Friends are easy to message because there’s an existing relationship and context. If your agents have that, it can do wonders for retaining customers. But does that type of one-to-one personalization scale? Can you achieve it while still using chatbots and automated messaging?
Yes, lots of brands are doing it, and in this blog, we’ll explain the proper balance.
Messaging apps now account for the bulk of communication and are second only to in-person conversations. In 2015, the number of users engaging with social chat apps surpassed social media users and in 2018, people traded over 1 billion messages with businesses over Facebook Messenger.
Millennials and younger cohorts gravitate to messaging partly out of an aversion to talking on the phone. Their work day exists on Slack. They make dinner plans via Whatsapp. They’re used to talking with friends on Messenger, expect the same simple app-based communication with brands, and their preferences are bleeding over into middle-aged and older generations.
By 2020 every business will need to be ready to offer messaging as a customer service channel from within their contact center and the stats speak for themselves:
So why should be interacting with a brand be the same as if you were to engage with a friend? Here’s a primer on what friend-to-friend communication is like in these environments:
Customer communications fail when they fail to adhere to these dynamics. One study in the Journal of Computer-Mediated Communication showed that customers could tell when a representative was dealing with multiple customers at once, creating latency in the conversation. The delays signaled to the customer that they didn’t have the full attention of the customer service agent.
Agents have the power to create friend-like experiences because on messaging, it’s finally possible to blend 1:1 connections with powerful automation. In chat, bots and agents work together to get customers what they need. For the consumer, it’s:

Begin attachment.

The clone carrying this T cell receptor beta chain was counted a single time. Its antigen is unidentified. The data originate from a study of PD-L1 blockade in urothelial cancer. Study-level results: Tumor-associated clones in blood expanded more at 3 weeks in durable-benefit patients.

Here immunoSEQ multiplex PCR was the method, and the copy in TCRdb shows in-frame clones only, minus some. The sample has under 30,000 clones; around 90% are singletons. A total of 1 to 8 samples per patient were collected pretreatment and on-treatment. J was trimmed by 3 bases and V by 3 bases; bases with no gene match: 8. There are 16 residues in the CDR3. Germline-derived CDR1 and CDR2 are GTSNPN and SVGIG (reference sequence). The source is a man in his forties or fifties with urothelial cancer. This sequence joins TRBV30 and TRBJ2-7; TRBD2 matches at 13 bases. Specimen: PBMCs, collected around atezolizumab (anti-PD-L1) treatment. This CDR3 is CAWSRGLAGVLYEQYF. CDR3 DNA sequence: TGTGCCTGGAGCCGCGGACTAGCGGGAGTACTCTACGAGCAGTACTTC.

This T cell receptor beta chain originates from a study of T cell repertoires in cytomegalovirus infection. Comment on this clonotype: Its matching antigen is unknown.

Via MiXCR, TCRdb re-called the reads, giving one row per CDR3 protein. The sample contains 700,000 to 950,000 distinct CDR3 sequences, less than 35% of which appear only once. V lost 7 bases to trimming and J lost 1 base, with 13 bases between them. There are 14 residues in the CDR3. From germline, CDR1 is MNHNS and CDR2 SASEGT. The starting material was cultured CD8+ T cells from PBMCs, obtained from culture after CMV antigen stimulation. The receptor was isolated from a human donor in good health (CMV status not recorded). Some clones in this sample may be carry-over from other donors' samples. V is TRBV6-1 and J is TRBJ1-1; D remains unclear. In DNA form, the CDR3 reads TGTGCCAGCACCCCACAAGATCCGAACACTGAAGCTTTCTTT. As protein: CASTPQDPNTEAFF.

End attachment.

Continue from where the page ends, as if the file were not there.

Easy: Brands that can reply to customers via the messaging apps lower the barrier to communication. Messaging them is no different than messaging a friend - always keeping within their preferred channel of communication.
Fast: Brands with a customer care platform can rely on an algorithm to triage and route incoming messages so each gets the proper attention from the proper agent. An upset outburst deserves a swifter response than a casual question.
Efficient: Agents using messaging support are 167% more efficient than agents using legacy channels like phone or email. They can handle more simultaneous conversations, and thanks to chatbots, which can handle 80% of inbound queries, it doesn’t feel like it.
Personal: Integrated, 360-degree consumer profiles allow messaging agents to view omnichannel customer data. They know what’s happened, even if it occurred on a different channel.
Ongoing: To the customer, there are no tickets or ‘sessions.’ Just an ongoing, secure messaging thread with the brand where they get answers they need, and where both can pick up the conversation even after months of inactivity.
In a messaging environment, algorithms can lead to more humanity. It means instant, empathetic responses at scale, but friend-like efficiency of a shared history and context. And here’s the balance: Automation shouldn’t be applied to deflect support traffic, which is a company-centric mentality, and what lead to customer-hostile interactive phone trees. Automation should be used to guide it to the right agent for the quickest possible empathetic response, so messaging your brand doesn’t feel like solving a puzzle. It feels like messaging a friend.